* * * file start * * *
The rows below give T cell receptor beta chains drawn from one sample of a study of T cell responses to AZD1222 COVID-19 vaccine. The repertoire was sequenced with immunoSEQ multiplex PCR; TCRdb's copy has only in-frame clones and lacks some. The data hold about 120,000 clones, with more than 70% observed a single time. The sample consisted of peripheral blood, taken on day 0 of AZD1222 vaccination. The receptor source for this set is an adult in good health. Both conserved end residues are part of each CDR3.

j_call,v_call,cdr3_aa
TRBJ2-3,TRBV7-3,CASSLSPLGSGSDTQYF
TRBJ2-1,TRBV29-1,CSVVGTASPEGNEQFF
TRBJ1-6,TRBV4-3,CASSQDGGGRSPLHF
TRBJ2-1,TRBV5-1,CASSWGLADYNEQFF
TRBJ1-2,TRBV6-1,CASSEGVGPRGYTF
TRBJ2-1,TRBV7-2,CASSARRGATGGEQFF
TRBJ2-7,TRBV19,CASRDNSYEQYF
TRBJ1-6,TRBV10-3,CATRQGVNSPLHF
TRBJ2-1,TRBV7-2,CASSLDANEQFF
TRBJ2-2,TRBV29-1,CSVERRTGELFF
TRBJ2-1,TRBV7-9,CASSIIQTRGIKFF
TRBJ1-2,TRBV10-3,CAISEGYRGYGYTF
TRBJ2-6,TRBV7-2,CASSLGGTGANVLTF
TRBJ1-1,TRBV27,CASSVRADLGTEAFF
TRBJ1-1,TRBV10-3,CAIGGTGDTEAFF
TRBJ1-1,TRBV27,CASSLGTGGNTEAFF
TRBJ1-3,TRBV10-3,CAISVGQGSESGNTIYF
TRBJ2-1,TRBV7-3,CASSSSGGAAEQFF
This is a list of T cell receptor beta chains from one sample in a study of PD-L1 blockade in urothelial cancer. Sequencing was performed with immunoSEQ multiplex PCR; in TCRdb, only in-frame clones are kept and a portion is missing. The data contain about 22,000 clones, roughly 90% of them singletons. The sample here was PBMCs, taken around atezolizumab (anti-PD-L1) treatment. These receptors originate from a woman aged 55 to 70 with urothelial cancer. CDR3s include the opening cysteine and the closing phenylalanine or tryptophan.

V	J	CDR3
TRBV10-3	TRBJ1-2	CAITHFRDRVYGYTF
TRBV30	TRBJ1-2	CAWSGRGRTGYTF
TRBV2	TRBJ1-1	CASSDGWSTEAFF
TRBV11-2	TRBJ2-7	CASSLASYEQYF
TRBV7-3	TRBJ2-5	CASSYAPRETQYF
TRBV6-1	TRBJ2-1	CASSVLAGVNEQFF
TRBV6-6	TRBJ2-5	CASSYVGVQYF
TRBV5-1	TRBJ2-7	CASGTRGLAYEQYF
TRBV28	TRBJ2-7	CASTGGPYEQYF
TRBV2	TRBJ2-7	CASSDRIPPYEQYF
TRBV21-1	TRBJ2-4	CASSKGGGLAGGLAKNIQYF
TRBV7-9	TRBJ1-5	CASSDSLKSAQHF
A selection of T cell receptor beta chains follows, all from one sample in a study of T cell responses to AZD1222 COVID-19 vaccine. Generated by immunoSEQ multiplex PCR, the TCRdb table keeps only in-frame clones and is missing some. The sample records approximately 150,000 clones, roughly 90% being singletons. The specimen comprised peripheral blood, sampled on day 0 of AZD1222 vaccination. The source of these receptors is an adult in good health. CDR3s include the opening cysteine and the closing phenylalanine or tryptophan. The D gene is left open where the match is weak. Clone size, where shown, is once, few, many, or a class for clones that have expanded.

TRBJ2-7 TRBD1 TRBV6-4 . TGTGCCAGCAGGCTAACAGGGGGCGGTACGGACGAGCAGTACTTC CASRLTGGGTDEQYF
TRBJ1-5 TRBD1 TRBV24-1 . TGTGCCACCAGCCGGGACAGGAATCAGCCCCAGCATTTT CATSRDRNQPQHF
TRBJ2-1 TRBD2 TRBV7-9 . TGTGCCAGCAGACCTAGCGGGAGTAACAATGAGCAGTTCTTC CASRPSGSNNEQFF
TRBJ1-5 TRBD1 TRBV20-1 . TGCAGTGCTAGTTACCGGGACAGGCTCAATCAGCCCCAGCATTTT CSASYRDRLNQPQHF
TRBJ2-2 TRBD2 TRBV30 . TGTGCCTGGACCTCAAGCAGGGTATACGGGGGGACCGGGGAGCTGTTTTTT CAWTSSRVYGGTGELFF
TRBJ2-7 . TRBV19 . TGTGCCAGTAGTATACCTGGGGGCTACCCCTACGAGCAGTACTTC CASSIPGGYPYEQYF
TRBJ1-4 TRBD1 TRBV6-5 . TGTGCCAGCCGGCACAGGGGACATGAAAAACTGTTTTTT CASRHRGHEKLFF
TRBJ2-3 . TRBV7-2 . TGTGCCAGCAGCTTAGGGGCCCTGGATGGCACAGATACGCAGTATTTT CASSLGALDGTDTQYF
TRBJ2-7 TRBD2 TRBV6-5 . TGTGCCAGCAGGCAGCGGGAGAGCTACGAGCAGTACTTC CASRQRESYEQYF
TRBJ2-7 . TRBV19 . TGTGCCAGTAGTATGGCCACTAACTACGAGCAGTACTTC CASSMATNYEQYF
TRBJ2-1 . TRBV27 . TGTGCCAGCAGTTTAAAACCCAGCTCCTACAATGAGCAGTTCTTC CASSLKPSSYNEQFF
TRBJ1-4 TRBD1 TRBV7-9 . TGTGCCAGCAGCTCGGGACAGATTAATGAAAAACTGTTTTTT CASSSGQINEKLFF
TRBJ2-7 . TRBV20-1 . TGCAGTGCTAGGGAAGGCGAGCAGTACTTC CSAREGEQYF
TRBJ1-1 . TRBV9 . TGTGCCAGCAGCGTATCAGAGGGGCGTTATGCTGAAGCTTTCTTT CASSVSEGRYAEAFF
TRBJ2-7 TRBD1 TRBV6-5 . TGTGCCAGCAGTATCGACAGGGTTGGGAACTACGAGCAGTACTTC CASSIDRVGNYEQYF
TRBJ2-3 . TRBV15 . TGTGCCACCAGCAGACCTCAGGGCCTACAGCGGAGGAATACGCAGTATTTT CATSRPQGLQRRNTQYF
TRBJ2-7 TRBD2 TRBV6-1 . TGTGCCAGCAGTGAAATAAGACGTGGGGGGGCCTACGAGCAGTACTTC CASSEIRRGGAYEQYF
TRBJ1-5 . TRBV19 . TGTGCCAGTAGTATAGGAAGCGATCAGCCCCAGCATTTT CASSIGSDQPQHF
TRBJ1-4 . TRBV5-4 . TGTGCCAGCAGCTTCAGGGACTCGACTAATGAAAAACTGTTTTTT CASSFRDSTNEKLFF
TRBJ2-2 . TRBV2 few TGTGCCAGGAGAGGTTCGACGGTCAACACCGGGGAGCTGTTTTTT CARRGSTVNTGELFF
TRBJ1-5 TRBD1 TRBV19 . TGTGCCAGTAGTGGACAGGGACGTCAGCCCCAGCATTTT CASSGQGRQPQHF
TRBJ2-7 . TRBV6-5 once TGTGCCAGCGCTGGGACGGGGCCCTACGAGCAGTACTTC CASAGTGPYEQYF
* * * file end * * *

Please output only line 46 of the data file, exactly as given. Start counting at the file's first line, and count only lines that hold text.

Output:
TRBJ2-1 . TRBV27 . TGTGCCAGCAGTTTAAAACCCAGCTCCTACAATGAGCAGTTCTTC CASSLKPSSYNEQFF